The 2012 Friars Club Comedy Film Festival in New York ended in the wee hours on Sunday, Nov. 4 just in time for everyone to get home before the arrival of Hurricane Sandy. The final awards party recognized the favorites of the audience, as well as the juries.
I never get to see nearly as many films as I want during these festivals, but I can always count on good selections at Friars Club’s fest.
My personal award for the strangest film of the festival has to go to The Final Member, a stranger-than-fiction true story about a man in Iceland who has collected penis specimens from every known mammal except homo sapiens. The documentary chronicles his attempt to find a human donor for his penis museum.
If you think the strangest thing about the movie is a man who collects penises, you’d be wrong. The strangest part was the American man who wanted to donate his beloved member while he’s still alive. The man resembles Will Ferrell and speaks in a monotone voice, making his appearances on screen seem all the world like a Saturday Night Live sketch.
But apparently, his obsessive love for his genitalia is so real that he’d rather see it revered on display in a museum than attached to his body. And that guy proved to be too weird even for the man who collects penises. You can shake your head in disbelief now.
I missed the festival’s opening night film, It’s a Disaster, starring Julia Stiles, David Cross, and America Ferrera, but I heard it was exceptional. (I did see David Cross and America Ferrera at the after party that night.)
Later that same evening, I managed to see Save the Date, an unusual indie romcom by Michael Mohan starring Lizzy Caplan as a woman torn between two men (played by Mark Webber and Geoffrey Arend). What was unusual about it? Well, there were times during the film when I wasn’t sure which guy she would end up with. I’m not sure if that was a good thing or not, but it held my interest.
I opted to miss The Bitter Buddha, a documentary about comedian Eddie Pepitone that included his appearance at the screening. Instead, I saw Cinema Six, a small indie comedy by Cole Selix and Mark Potts about a group of misfits working in a movie theater.
Saturday Night Live‘s Bill Hader and real life wife Maggie Carey make cameo appearances that include a sometimes gross but hilarious improvisational riff between them. Another highlight is seeing actor Barry Corbin (Northern Exposure) deliver a shockingly sexual monologue.
Potts flew to New York from Los Angeles, and I caught up with him after the screening. “Cole and I worked at a movie theater back in high school,” Potts said, “and that’s when we came up with the idea.”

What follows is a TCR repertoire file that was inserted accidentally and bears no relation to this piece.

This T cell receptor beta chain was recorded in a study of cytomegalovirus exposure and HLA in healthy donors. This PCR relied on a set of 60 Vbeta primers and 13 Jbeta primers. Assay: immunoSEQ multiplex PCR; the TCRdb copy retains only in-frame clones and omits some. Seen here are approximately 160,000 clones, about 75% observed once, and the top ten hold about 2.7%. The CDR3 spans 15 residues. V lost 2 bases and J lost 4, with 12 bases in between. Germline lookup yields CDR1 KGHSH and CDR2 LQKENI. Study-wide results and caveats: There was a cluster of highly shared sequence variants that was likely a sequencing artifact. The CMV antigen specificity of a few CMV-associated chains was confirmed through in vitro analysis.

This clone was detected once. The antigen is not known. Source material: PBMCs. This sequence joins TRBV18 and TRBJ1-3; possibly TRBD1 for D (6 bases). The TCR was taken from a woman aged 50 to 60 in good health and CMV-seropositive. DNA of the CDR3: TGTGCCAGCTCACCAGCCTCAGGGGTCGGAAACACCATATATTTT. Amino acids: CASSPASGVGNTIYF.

Having come from a small town in Oklahoma, Potts says the film is a lot about small town mentality, so the transformation of the characters may seem small to the audience but is actually big for the characters. Potts is also one of the stars, along with John Merriman (who should play Zach Galifianakis’ brother in a movie). Warning: Cinema Six is a very blue film not for the easily offended.
The final film of the festival was Lay the Favorite, a quirky comedy by Stephen Frears about gamblers, starring Rebecca Hall alongside Bruce Willis, Catherine Zeta Jones, Joshua Jackson, and Vince Vaughn. I liked this movie a lot and highly recommend it.
The winners of the awards are as follows:
Audience award – Short Film: The Female Orgasm Law
Grand Jury award – Short Film: Local Tourists
Special Jury award – Short Film: Status Update: A Facebook Fairytale
Audience award – Spotlight Film: The Bitter Buddha
Audience award – Feature Film: The History of Future Folk
Grand Jury award – Feature Film: The History of Future Folk
When the filmmakers of The History of Future Folk accepted one of their awards, they said, “Sometimes when you’re two dudes sitting in the basement smoking pot and drinking too much beer, dreams do come true.”
Next year, the Friars Club Comedy Film Festival will be held in April instead of the fall. This is better since there are too many festivals in September and October.
If you’re in New York, check out their roster of films. Their selection committee knows what they’re doing. While the movies are not all of the same quality, I have yet to see a bad film at this fest.